Prosecutors on Monday dismissed murder charges against a 29-year-old man in a 2015 slaying, saying they wouldn't be able to overcome his self-defense argument if the case went to trial this week as planned.
Cordarius Robinson's attorneys said the 29-year-old acted out of self-defense when he shot and killed Timothy Harris in his Olive Street driveway, and part of their strategy involved painting Harris, 47, as the first aggressor through his criminal record.
Though prosecutors initially fought that tactic, saying any mention of Harris' decades-old child rape and assault charges would hurt their case, they changed course after a judge ruled last week that defense attorneys could open the door.
"Based on that [defense argument] and the state's inability to rebut self-defense beyond a reasonable doubt, we are moving to dismiss," prosecutor Leslie Longshore said.
The announcement came a day before Robinson was scheduled to stand trial in Hamilton County Criminal Court on charges of second-degree murder and employing a firearm during a dangerous felony. Judge Barry Steelman accepted the dismissal, and Robinson, who had been out on bond, walked out of the courtroom a free man. Before this slaying, he had no arrests in Hamilton County Criminal Court.
"Cordarius is obviously pleased with the outcome," said Hank Hill, one of his defense attorneys. "I think it proves that if you elect honest, competent people to positions of authority, like [Hamilton County District Attorney General] Neal Pinkston and Judge Barry Steelman, then appropriate outcomes come out."
Harris' family members were extremely disappointed, saying Monday that prosecutors used their brother's background as an excuse to drop the case. "There was no justice," said brother Ezra Harris. "We're not pleased with the results of it, but what can you do?"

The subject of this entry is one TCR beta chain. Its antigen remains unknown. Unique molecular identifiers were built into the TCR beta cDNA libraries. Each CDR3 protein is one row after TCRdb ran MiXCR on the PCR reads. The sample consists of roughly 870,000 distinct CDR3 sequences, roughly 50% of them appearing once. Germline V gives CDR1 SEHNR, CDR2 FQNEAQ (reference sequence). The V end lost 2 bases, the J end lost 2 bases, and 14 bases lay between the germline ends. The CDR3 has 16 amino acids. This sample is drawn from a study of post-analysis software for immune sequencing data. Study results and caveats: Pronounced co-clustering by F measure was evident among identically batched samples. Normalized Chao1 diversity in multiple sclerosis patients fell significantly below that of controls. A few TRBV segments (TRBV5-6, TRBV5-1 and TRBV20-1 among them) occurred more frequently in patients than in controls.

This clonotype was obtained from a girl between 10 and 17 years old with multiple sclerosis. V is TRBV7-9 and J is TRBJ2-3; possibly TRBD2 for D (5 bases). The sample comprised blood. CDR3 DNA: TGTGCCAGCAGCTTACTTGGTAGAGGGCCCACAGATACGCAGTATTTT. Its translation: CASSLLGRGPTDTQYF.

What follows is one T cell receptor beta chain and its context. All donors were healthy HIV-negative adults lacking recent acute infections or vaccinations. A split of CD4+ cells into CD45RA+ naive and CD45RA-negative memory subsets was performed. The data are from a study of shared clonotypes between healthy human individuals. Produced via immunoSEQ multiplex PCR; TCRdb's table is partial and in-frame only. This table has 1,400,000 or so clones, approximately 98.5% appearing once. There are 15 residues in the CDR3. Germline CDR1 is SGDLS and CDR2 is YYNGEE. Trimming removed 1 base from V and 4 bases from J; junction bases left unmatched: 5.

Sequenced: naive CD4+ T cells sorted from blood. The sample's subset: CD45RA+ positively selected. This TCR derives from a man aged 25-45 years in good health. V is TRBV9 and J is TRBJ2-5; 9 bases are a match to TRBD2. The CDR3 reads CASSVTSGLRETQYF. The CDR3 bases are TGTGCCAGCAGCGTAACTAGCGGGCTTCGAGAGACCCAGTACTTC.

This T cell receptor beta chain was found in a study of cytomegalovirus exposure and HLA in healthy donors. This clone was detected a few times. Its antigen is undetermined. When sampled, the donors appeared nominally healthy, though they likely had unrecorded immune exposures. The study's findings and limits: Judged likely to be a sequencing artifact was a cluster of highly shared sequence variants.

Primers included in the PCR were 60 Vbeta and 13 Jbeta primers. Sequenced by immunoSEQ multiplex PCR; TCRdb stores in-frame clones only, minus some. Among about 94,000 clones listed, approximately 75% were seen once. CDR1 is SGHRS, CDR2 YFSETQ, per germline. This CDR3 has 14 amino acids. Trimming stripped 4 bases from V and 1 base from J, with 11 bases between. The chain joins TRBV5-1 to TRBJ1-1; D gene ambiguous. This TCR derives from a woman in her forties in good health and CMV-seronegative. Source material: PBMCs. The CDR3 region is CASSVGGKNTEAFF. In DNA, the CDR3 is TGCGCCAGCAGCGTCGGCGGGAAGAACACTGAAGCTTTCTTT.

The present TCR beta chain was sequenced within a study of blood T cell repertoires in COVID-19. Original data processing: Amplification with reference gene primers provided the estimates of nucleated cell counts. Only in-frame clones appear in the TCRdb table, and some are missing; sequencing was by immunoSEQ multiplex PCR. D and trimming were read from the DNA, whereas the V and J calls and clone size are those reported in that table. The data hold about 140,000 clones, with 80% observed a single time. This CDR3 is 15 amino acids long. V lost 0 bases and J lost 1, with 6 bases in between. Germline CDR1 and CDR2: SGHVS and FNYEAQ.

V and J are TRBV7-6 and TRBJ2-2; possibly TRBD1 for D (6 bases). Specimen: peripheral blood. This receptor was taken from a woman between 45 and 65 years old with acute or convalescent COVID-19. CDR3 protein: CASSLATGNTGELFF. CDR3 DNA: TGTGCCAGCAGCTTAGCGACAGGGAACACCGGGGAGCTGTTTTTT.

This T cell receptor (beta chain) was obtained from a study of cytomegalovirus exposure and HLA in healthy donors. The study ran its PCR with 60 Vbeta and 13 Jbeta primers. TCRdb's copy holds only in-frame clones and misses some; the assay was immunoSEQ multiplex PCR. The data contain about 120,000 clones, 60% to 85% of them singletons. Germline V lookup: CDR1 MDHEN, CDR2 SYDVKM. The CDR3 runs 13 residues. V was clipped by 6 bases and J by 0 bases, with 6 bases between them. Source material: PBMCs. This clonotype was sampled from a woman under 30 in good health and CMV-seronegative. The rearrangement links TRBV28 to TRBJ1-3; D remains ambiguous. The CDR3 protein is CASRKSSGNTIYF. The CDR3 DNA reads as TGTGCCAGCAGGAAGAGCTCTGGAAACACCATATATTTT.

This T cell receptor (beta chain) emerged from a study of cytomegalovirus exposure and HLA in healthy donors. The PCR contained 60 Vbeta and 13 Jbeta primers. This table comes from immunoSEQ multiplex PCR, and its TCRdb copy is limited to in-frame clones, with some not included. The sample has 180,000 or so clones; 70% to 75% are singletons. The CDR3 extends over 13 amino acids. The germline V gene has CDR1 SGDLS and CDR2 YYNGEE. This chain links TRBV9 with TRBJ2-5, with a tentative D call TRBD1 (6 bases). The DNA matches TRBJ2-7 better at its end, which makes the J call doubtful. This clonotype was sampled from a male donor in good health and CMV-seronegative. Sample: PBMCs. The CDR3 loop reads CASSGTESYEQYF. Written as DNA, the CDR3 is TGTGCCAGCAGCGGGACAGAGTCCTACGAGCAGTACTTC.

In court, Longshore said "this is not a decision we made lightly, but after a careful assessment of the facts."
According to prior testimony, Robinson was driving with his girlfriend, Kiana Varnell, when she received a call that Harris had beat up her mother. This type of violence was routine throughout their 27-year marriage, Linda Harris recently testified. The estranged couple were living in separate homes but had gone out that night.
Because it often fell on Varnell and her sister to fix these situations, she and Robinson drove to Harris' home on Olive Street. But Varnell testified in January 2016 that Harris got angry and claimed everyone was lying. When Robinson got out of their vehicle, which was parked in the driveway, and suggested he and Varnell leave, Harris hopped in his white truck and rammed their front driver's-side door four times.
As they tried to pile into the car and go, Harris started beating up Robinson on the passenger side, Varnell testified. Prosecutors say Robinson then shot Harris eight times in the chest, arms and shoulder, and the couple drove off.
Defense attorneys said $10,000 worth of damage to Robinson's vehicle proved the incident.
"There was white paint on the black car that came from Mr. Harris' truck," Hill said. "The white paint came from the fourth time Mr. Harris attempted to ram the vehicle, which made the car turn a literal 150 degrees in the street."
In addition to citing that evidence, Longshore said some of the state's witnesses were neighbors who reported seeing different things, that Harris was very intoxicated and that medical proof never clearly established whether Harris was walking away.
"The proof will show the victim had been in a physical altercation [with his wife] and the proof will also show there was a history of violence between victim and wife, and this was known by family and probably the defendant," Longshore said.
Contact staff writer Zack Peterson at firstname.lastname@example.org or 423-757-6347. Follow him on Twitter @zackpeterson918.